• Avoid close contact with people until the blisters have healed. It is very important for you to avoid contact with anyone who has never had chickenpox or the chickenpox vaccine. Pregnant women, young babies, and anyone else who has a hard time fighting infection is especially at risk.

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Psoriasis Forms Red Patches On The Skin

Psoriasis is an autoimmune disease that is easy to confuse with the shingles rash. As with the shingles virus, psoriasis forms red patches on the skin, according to Johns Hopkins Medicine. One type of psoriasis pustular can lead to the development of blisters. Areas of skin affected by psoriasis often develop into silvery scales on the scalp, elbows, knees, and lower back. Treatment can help control the condition.

Shingles Risk Factors: Who Gets It

How to Know if You Have Shingles Blisters

The simple answer is anyone who has had chicken pox. As the same virus lies dormant in your nerve cells, there are several factors that will cause it to reappear, this time as shingles.

1. Age Factor

While the most common period is between 50 and 60 years of age, there are reports stating that half of people older than 80 will experience shingles.

2. Disease Factor

If your immune system is weakened by having another condition, such as HIV, AIDS, or lymphoma, your risk for an outbreak of shingles is greater.

3. Treatment Factor

The cancer treatments of radiation and chemotherapy can lower your ability to fight disease and can trigger the shingles virus.

4. Medication Factor

Particular prescribed medications such as steroids and those used for organ transplant recipients can increase the risk.

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Varicella In Vaccinated Persons

Breakthrough varicella on the abdomen of a vaccinated child.

Breakthrough varicella is infection with wild-type varicella-zoster virus occurring in a vaccinated person more than 42 days after varicella vaccination. Breakthrough varicella is usually mild. Patients typically are afebrile or have low fever and develop fewer than 50 skin lesions. They usually have a shorter illness compared to unvaccinated people who get varicella. The rash is more likely to be predominantly maculopapular rather than vesicular. However, 25% to 30% of people vaccinated with one dose who get breakthrough varicella will have clinical features similar to unvaccinated people with varicella.

Since the clinical features of breakthrough varicella are often mild, it can be difficult to make a diagnosis on clinical presentation alone. Laboratory testing is increasingly important for confirming varicella and appropriately managing the patients and their contacts. Breakthrough varicella occurs less frequently among those who have received two doses of vaccine compared with those who have received only one dose disease may be even milder among two-dose vaccine recipients, although the information about this is limited.

Treat Your Body And Mind

You can get worn down mentally when youâre in constant pain. Stress can make it seem even worse. Self-care starts with treating your rash, but donât stop there. Your mind and emotional state need to be cared for as well.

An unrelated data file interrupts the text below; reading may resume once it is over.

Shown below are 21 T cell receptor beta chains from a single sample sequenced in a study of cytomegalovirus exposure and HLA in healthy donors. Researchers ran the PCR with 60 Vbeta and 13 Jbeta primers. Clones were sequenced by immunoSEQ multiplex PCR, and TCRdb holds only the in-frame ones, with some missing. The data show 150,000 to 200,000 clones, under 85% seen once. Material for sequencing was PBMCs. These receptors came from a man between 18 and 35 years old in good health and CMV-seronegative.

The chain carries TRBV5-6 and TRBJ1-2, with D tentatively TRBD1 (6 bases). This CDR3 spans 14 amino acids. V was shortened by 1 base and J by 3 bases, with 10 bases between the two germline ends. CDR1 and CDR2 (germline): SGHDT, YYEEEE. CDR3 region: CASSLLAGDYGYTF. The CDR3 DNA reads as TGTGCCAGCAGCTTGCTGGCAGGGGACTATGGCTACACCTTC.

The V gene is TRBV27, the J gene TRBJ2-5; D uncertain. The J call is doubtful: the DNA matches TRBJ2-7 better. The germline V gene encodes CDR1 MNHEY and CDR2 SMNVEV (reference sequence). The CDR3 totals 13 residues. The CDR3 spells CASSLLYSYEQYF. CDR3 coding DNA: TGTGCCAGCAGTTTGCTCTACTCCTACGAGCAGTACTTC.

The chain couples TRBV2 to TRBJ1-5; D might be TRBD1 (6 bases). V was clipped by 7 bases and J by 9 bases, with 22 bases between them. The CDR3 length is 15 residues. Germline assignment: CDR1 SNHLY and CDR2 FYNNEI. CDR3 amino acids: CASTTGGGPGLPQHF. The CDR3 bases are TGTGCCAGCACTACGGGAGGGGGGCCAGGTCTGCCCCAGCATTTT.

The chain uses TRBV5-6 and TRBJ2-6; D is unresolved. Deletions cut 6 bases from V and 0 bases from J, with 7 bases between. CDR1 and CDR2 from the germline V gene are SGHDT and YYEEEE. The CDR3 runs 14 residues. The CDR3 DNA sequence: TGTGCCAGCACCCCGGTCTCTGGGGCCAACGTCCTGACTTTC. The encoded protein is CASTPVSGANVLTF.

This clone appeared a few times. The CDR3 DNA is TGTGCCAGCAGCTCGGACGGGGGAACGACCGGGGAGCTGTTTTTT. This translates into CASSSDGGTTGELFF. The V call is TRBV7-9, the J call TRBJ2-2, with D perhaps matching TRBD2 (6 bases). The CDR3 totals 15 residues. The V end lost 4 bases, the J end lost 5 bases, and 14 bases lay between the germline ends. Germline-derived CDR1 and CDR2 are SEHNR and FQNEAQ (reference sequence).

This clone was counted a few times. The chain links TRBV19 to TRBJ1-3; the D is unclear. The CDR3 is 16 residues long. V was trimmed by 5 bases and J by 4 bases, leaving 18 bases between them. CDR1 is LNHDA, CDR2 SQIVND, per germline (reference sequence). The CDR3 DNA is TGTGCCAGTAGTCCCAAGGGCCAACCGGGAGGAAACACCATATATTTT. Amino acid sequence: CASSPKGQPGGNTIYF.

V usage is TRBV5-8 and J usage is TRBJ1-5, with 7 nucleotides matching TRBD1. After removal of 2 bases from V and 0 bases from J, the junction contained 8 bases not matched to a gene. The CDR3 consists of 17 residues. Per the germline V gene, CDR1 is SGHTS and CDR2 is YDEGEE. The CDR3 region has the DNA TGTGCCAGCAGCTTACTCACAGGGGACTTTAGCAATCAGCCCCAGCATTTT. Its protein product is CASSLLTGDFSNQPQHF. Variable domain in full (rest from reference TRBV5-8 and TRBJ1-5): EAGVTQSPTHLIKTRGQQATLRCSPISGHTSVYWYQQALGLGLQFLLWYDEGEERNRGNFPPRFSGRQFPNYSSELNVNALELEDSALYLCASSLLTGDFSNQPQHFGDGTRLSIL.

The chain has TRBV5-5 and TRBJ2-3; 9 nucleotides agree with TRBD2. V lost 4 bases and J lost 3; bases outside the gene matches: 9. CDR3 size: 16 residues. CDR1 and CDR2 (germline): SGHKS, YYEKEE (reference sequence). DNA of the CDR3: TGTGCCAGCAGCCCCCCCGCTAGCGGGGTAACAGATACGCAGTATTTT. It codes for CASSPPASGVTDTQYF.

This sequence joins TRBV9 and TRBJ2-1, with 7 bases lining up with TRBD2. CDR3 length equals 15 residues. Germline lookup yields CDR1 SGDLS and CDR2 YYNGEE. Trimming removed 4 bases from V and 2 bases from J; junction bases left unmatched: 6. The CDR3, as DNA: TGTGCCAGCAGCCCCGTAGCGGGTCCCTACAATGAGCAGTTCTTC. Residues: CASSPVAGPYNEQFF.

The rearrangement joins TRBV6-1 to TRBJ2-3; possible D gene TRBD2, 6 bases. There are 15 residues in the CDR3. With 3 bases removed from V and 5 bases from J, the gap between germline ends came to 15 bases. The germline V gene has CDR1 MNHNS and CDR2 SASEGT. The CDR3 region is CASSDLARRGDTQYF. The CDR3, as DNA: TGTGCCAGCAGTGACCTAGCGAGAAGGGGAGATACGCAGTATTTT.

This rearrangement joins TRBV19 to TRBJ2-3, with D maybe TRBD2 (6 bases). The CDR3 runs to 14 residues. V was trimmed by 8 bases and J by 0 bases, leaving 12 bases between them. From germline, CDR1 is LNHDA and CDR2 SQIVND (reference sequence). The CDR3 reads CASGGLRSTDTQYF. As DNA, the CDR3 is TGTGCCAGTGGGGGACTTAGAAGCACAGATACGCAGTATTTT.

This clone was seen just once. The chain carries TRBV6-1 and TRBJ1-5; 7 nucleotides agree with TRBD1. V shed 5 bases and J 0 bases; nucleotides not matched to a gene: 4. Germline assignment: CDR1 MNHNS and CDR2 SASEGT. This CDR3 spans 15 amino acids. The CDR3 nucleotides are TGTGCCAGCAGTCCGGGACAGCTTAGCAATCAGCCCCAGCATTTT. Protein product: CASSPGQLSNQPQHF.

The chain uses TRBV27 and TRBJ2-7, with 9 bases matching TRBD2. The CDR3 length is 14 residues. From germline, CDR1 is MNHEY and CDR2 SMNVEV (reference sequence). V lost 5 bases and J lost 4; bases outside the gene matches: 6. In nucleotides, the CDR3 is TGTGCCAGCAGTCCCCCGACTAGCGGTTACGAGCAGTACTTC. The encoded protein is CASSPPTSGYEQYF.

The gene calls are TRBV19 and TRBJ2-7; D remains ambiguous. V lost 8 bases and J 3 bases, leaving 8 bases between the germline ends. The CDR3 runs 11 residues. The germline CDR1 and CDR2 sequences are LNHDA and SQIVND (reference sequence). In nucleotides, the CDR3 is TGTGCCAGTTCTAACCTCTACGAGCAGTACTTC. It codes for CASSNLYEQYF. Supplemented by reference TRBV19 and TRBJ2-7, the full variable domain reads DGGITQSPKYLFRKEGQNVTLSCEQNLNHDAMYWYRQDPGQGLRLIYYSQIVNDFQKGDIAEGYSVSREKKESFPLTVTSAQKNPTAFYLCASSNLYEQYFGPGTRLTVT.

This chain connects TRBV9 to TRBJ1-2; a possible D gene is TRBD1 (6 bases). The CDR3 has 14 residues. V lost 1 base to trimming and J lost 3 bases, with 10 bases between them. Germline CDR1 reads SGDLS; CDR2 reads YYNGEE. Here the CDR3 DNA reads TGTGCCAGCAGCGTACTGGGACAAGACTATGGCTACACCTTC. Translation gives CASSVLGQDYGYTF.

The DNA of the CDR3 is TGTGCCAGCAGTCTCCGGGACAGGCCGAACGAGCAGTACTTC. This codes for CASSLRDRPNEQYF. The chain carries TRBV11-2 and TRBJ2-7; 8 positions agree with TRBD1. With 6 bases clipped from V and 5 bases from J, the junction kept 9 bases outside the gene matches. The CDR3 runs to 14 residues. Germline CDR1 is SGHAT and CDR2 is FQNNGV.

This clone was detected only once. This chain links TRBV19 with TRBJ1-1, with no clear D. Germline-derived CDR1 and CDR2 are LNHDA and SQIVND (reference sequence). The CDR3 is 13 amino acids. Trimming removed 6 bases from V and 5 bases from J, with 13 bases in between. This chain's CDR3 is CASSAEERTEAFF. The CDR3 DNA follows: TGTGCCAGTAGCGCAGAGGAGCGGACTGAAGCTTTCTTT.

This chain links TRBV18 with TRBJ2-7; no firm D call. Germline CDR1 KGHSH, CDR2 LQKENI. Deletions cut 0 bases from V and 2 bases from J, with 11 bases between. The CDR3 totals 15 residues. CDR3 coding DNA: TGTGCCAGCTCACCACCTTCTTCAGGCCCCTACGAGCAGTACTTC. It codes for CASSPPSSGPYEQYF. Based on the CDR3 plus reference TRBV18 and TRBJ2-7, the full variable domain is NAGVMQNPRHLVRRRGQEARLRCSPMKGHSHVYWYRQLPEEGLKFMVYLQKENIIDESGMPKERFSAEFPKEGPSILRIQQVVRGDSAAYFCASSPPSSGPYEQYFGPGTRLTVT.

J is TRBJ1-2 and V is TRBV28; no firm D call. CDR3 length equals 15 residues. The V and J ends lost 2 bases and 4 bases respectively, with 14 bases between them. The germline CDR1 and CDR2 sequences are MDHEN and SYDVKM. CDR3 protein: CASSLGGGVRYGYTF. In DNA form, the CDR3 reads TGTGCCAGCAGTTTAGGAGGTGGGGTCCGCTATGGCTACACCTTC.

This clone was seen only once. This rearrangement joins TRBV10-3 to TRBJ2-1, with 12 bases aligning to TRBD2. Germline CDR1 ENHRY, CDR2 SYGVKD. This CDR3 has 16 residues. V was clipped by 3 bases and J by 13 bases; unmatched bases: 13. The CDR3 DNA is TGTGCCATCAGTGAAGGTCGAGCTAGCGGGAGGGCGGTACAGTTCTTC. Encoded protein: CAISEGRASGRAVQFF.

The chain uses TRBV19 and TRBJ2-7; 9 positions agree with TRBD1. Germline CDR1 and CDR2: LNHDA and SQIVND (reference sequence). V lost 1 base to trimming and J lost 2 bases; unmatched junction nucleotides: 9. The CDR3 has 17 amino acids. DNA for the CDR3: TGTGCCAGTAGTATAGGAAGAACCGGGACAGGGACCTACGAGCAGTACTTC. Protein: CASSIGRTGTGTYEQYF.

5. Stick with good habits: Your bodyâs working hard to fight the varicella-zoster virus that causes shingles. To give it the right support, you can:

  • Eat nutritious food and have regular meals. Ask someone to make a run to the grocery store for fresh fruit and such if youâre not up for it.
  • Try to get a good nightâs sleep and rest anytime you need to.
  • Do gentle exercises, such as walking or stretching. Light activity can help take your mind off the pain. Keep it simple though, and check with your doctor if youâre trying something new.

6. Distract yourself: Sometimes, the best thing you can do is to put your focus elsewhere. Here are a few things to try:

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How Do Dermatologists Diagnose Shingles

A dermatologist can often diagnose shingles by looking at the rash on your skin.

If there is any question about whether you have shingles, your dermatologist will scrape a bit of fluid from a blister. This will be sent to a lab where a doctor will look at the fluid under a high-powered microscope.

When you have shingles, the fluid contains the virus that causes shingles. Seeing the virus confirms that you have shingles.

Your dermatologist will also ask about your symptoms. Shingles tends to be painful.

When the shingles rash spreads to an eye, it can affect your eyesight

You can reduce this risk by seeing an ophthalmologist immediately.

How To Prevent Shingles

How to tell if a rash needs medical attention

The only method to prevent shingles is vaccination. It should be noted this does not guarantee you will not get shingles. The vaccine is intended to help prevent the condition, but if you have an outbreak, the vaccine will lessen the duration and severity of the symptoms. It is not intended for those with a weak immune system as it is a live vaccination.

The injection is administered in the upper arm with possible side effects of redness, pain, swelling, and itching at the entry site. There have been reports of headaches and a rash in some people after the vaccination.

The varicella zoster vaccine, or Zostavax, is approved by the Food and Drug Administration for people 50 and older. The Centers for Disease Control and Prevention recommends people over the age of 60 have the shingles vaccine.

For those individuals who have never had the chicken pox disease, it is recommended to have the varicella vaccine, Varivax. It is the same injection given to children to prevent the disease. As with all vaccinations, it does not guarantee you will not have the targeted disease. The vaccine will help with reducing the symptoms and duration should you contract chicken pox.